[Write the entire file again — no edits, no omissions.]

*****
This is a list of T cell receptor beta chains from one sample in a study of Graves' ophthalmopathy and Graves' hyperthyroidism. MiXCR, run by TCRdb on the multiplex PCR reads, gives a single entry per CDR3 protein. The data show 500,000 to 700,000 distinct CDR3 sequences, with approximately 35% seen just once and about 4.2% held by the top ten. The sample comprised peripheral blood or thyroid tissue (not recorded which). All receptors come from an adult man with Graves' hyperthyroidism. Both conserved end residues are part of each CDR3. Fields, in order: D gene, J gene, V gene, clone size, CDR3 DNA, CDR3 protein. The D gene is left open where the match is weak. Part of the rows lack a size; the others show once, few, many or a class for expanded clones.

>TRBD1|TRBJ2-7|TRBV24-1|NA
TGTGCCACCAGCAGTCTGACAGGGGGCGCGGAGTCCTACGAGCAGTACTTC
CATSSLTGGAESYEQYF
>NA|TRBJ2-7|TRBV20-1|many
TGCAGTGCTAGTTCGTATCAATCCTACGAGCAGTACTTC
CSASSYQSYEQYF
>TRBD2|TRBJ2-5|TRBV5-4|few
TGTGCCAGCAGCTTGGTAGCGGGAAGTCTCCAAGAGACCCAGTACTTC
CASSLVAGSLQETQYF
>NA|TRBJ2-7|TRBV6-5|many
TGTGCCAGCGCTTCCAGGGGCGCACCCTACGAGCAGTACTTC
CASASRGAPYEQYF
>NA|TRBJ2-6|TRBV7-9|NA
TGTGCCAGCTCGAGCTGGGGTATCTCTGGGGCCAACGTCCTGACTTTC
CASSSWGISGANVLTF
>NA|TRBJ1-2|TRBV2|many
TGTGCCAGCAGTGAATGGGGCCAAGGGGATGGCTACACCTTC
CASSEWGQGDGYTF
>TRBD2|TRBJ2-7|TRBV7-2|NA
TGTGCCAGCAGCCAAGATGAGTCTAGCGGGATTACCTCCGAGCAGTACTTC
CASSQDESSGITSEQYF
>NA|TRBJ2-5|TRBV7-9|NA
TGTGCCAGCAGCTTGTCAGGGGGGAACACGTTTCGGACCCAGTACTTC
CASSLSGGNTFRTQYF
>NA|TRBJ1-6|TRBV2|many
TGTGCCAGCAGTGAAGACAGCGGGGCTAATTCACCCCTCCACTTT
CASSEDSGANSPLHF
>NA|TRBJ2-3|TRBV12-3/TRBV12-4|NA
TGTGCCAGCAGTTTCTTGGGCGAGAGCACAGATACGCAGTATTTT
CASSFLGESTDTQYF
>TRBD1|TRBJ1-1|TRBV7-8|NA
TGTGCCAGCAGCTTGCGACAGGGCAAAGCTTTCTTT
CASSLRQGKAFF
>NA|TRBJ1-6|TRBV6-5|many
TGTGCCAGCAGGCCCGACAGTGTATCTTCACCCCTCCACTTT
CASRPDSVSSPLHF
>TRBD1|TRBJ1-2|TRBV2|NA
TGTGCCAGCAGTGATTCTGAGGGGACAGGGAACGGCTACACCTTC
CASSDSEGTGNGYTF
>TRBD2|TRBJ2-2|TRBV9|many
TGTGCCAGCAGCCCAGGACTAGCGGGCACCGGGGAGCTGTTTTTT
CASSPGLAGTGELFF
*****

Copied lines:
This is a list of T cell receptor beta chains from one sample in a study of Graves' ophthalmopathy and Graves' hyperthyroidism. MiXCR, run by TCRdb on the multiplex PCR reads, gives a single entry per CDR3 protein. The data show 500,000 to 700,000 distinct CDR3 sequences, with approximately 35% seen just once and about 4.2% held by the top ten. The sample comprised peripheral blood or thyroid tissue (not recorded which). All receptors come from an adult man with Graves' hyperthyroidism. Both conserved end residues are part of each CDR3. Fields, in order: D gene, J gene, V gene, clone size, CDR3 DNA, CDR3 protein. The D gene is left open where the match is weak. Part of the rows lack a size; the others show once, few, many or a class for expanded clones.

>TRBD1|TRBJ2-7|TRBV24-1|NA
TGTGCCACCAGCAGTCTGACAGGGGGCGCGGAGTCCTACGAGCAGTACTTC
CATSSLTGGAESYEQYF
>NA|TRBJ2-7|TRBV20-1|many
TGCAGTGCTAGTTCGTATCAATCCTACGAGCAGTACTTC
CSASSYQSYEQYF
>TRBD2|TRBJ2-5|TRBV5-4|few
TGTGCCAGCAGCTTGGTAGCGGGAAGTCTCCAAGAGACCCAGTACTTC
CASSLVAGSLQETQYF
>NA|TRBJ2-7|TRBV6-5|many
TGTGCCAGCGCTTCCAGGGGCGCACCCTACGAGCAGTACTTC
CASASRGAPYEQYF
>NA|TRBJ2-6|TRBV7-9|NA
TGTGCCAGCTCGAGCTGGGGTATCTCTGGGGCCAACGTCCTGACTTTC
CASSSWGISGANVLTF
>NA|TRBJ1-2|TRBV2|many
TGTGCCAGCAGTGAATGGGGCCAAGGGGATGGCTACACCTTC
CASSEWGQGDGYTF
>TRBD2|TRBJ2-7|TRBV7-2|NA
TGTGCCAGCAGCCAAGATGAGTCTAGCGGGATTACCTCCGAGCAGTACTTC
CASSQDESSGITSEQYF
>NA|TRBJ2-5|TRBV7-9|NA
TGTGCCAGCAGCTTGTCAGGGGGGAACACGTTTCGGACCCAGTACTTC
CASSLSGGNTFRTQYF
>NA|TRBJ1-6|TRBV2|many
TGTGCCAGCAGTGAAGACAGCGGGGCTAATTCACCCCTCCACTTT
CASSEDSGANSPLHF
>NA|TRBJ2-3|TRBV12-3/TRBV12-4|NA
TGTGCCAGCAGTTTCTTGGGCGAGAGCACAGATACGCAGTATTTT
CASSFLGESTDTQYF
>TRBD1|TRBJ1-1|TRBV7-8|NA
TGTGCCAGCAGCTTGCGACAGGGCAAAGCTTTCTTT
CASSLRQGKAFF
>NA|TRBJ1-6|TRBV6-5|many
TGTGCCAGCAGGCCCGACAGTGTATCTTCACCCCTCCACTTT
CASRPDSVSSPLHF
>TRBD1|TRBJ1-2|TRBV2|NA
TGTGCCAGCAGTGATTCTGAGGGGACAGGGAACGGCTACACCTTC
CASSDSEGTGNGYTF
>TRBD2|TRBJ2-2|TRBV9|many
TGTGCCAGCAGCCCAGGACTAGCGGGCACCGGGGAGCTGTTTTTT
CASSPGLAGTGELFF